‘There aren’t any fish up here’
Oh, to be footloose, with fly rod in hand, in the San Gabriel Mountains. No tedious drive to the Owens River; no heart-thumping commute to the Kern. Yesterday, the January temperature was in the middle-50s, so my son, Will, and I decided to avenge our recent skunk on the L.A. River by visiting a cousin, literally 10 minutes from my wife’s office in Arcadia.
As we made our way from the sparsely used parking lot, hikers on the trail looking at our fly rods stopped to utter either a statement, or a question. Either,
“There aren’t any fish up here.”
“Are there fish up here?”
The answer to both, is a simple, “ye-hah!”
It was a wonderful home coming. Whereas, stalking the elusive golden bonefish is still something I’m fine tuning, I’ve fished the San Gabes for years. And, basically you’ve got your teeny-weeny trout — mostly — then once in a while the fish gods throw in something to make it really exciting.
Will and I brought a Sage SP 3 weight and a Winston Ibis 4 weight, both really nice stream rods, well-suited to the area’s steep canyon walls and narrow, faster-running waters. We’d strung up 6x tippets, and kept it simple with hi-viz Parachute Adams 18s.
“Gotten any strikes?” I asked Will, while munching on a Fresh & Easy Italian sandwich.
He looked at me as if four casts didn’t warrant a gentle prod from the old man. Yet, on his fifth cast, there appeared the strike that I so often get from this hole.
He pulled up a small rainbow, and that set the afternoon’s tone, even as it clouded over, got windy-nasty and the near-freezing water chilled my fingers beyond my So. Cal. comfort zone.
I could have gone on like that for a long while, reading the stream, then having smaller fish take the fly, over and over again.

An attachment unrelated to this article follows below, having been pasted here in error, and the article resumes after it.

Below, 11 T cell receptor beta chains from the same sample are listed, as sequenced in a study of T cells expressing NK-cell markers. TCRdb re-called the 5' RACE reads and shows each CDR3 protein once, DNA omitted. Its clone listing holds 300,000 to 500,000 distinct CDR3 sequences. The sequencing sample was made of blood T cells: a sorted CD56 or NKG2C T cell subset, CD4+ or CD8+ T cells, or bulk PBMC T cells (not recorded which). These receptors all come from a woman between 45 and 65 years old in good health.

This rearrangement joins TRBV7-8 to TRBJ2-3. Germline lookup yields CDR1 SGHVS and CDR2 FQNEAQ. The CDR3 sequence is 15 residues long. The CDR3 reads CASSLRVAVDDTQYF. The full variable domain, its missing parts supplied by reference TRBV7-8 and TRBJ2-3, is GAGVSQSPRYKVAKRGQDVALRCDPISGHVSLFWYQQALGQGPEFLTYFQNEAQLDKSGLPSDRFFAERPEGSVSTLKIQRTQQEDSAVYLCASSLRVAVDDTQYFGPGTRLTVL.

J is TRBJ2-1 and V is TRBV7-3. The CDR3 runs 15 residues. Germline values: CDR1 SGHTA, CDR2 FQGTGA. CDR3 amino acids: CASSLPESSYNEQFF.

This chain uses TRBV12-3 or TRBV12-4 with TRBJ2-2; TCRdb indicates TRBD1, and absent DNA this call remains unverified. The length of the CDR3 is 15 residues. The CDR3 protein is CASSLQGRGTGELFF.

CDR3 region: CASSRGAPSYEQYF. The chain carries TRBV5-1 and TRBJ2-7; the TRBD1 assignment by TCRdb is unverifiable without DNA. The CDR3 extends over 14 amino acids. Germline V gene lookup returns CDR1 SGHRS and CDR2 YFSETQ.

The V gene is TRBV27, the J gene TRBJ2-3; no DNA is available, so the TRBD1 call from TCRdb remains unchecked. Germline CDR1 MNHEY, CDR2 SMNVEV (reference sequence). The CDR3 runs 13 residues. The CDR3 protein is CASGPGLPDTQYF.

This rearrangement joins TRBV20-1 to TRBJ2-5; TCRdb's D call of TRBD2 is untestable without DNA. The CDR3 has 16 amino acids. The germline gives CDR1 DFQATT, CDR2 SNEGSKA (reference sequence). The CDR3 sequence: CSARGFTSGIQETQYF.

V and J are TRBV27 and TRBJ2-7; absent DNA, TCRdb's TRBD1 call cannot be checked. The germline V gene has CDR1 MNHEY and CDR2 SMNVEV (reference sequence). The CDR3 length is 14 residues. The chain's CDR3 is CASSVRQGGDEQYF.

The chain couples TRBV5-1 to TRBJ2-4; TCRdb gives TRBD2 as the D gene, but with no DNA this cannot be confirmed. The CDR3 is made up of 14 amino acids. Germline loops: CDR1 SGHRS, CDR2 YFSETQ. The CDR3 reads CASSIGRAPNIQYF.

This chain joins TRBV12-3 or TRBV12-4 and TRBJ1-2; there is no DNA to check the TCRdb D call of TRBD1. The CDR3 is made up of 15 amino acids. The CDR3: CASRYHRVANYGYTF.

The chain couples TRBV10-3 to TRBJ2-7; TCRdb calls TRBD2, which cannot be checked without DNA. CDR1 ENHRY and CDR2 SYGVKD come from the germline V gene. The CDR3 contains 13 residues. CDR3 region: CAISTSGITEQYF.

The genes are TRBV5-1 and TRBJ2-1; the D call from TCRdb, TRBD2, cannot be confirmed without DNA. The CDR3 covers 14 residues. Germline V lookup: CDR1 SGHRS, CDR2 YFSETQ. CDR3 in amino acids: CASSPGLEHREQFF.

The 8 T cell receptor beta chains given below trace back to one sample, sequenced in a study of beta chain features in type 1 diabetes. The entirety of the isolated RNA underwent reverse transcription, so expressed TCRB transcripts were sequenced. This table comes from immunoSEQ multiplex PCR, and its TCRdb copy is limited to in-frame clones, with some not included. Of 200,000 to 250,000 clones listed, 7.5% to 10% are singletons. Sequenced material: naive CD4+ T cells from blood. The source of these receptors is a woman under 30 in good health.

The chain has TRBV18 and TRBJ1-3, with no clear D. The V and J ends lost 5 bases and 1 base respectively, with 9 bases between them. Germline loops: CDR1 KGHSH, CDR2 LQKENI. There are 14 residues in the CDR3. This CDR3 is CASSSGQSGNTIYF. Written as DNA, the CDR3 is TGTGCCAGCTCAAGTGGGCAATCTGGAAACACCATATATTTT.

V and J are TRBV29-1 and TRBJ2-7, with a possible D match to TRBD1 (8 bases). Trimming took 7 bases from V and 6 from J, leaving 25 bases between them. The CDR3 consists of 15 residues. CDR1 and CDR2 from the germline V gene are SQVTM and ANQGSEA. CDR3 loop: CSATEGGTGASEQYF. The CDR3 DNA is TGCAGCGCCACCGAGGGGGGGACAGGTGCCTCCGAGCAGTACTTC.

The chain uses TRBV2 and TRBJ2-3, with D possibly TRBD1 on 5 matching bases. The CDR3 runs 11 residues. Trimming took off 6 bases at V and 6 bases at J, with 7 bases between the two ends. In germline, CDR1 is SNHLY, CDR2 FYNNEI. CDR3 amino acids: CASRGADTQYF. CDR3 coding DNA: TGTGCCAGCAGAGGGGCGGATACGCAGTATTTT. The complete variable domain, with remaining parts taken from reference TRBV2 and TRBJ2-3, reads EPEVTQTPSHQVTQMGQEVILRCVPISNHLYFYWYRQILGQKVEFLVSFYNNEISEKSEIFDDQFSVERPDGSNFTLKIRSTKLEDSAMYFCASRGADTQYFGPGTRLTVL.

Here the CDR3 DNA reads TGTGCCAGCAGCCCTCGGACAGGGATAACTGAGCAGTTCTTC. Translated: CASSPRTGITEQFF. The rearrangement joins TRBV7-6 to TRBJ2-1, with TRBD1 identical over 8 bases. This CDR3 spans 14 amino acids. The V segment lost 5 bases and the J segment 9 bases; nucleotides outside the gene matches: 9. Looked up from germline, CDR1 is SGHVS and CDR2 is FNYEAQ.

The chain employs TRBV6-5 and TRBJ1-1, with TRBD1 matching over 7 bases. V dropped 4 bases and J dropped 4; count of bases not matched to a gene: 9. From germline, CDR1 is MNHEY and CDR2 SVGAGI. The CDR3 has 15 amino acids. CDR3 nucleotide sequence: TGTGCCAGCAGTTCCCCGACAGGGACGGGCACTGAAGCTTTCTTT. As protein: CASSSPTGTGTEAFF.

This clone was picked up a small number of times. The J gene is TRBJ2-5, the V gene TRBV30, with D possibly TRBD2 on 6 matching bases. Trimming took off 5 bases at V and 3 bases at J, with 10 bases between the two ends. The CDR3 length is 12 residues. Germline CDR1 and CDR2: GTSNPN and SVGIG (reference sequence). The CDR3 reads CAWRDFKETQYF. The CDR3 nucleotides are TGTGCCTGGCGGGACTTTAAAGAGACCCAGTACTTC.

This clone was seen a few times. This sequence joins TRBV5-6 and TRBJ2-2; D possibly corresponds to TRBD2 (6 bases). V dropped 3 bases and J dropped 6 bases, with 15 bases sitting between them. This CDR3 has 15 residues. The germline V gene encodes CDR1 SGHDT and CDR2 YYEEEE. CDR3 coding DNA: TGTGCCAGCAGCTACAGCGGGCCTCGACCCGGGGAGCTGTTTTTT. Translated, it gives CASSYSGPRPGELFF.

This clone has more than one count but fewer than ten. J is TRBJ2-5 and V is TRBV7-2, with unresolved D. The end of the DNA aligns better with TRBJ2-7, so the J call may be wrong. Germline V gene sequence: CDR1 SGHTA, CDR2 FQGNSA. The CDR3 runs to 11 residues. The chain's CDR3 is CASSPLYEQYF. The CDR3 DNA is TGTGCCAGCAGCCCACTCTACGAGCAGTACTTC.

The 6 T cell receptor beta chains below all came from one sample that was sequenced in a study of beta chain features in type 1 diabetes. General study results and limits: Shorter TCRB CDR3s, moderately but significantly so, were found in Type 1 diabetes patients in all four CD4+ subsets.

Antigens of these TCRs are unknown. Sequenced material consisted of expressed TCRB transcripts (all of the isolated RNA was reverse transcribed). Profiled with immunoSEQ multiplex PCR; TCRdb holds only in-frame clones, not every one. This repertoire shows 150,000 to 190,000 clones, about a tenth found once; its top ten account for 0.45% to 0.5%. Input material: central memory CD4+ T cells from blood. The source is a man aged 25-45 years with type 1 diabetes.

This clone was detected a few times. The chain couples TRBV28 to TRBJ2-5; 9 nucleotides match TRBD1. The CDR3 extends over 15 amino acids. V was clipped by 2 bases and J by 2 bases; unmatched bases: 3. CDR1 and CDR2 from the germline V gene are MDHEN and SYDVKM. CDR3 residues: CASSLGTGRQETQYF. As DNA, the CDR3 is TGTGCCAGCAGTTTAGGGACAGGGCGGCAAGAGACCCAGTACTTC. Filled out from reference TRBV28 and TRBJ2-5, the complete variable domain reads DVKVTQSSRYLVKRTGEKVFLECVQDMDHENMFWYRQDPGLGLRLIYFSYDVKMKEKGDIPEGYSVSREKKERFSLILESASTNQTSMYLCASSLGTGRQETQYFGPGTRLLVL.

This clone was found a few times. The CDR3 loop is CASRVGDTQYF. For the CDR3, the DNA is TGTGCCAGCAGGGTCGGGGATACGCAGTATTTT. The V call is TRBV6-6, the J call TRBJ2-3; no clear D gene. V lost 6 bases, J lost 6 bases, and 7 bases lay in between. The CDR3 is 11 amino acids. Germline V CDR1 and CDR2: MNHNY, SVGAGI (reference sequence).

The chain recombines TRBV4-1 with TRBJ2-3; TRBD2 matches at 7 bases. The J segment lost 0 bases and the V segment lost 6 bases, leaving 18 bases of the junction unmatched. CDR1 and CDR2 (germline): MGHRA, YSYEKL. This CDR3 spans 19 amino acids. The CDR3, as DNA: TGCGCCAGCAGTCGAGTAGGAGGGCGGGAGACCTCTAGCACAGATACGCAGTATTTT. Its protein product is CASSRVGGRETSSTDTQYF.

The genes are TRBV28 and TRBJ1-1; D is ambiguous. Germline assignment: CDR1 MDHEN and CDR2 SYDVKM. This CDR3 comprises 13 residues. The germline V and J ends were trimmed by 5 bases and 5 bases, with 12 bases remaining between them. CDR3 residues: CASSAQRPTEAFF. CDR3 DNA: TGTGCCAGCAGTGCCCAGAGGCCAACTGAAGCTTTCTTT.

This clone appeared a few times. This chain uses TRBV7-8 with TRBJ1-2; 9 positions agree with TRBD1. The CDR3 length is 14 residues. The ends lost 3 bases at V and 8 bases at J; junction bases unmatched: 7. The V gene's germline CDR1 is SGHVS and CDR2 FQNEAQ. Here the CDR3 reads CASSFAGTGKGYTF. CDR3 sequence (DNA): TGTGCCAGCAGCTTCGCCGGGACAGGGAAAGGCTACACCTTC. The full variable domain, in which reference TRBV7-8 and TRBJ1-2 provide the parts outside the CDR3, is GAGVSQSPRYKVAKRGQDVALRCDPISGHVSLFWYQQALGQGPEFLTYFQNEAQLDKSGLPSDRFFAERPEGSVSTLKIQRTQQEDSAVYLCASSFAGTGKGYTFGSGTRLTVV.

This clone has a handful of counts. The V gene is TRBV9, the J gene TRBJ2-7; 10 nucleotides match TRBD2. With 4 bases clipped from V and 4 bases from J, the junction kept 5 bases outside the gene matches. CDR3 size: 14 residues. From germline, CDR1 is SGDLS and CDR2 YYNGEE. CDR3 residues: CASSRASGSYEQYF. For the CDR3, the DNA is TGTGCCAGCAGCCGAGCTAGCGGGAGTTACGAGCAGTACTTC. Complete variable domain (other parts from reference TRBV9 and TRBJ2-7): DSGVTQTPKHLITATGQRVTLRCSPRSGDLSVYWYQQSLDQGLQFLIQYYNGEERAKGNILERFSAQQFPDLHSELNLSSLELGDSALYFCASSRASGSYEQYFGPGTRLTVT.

But, like I said, the fish gods can be unpredictable. And so, as we both cast into the biggest hole, I hooked up, watching the rod tip bend with a gift larger than most in this shimmering water.
“Hey!” I called out to Will above the noise of cascading water, just in time to see his Winston’s tiptop bend as if it were staring into the misty pool to see what had come onto the line.
Father-son hook up; same time; two ‘bows of the “keep ‘n’ eat” variety. We looked at each other with astonished eyes, with satisfied grins, with ripples of 20 years of past trips moving between us. Fly-fishing can move beyond the simple joys of the sport and play easily in the profound. It can keep fathers and sons together through rocky teen years and beyond.
Our new friends got their photo-op, then we returned them to frigid waters.
Will wanted to stay for one more fish, and, sure enough, he hooked up again within a few minutes. As he pulled this one out, suddenly cries issued from above. I looked up by the waterfall to see four young people waving, taking pictures, shouting, as Will smiled. I thought the crowd overly enthusiastic for a stranger’s accomplishment.
As they left, Will came over to me and said, again in amazement, “Those are four other students from my program!”
What are the chances?
Would you believe me if I told you that after we hiked to the trail’s top, away from the water, I picked a lady bug from Will’s arm?
See you on the water, Jim Burns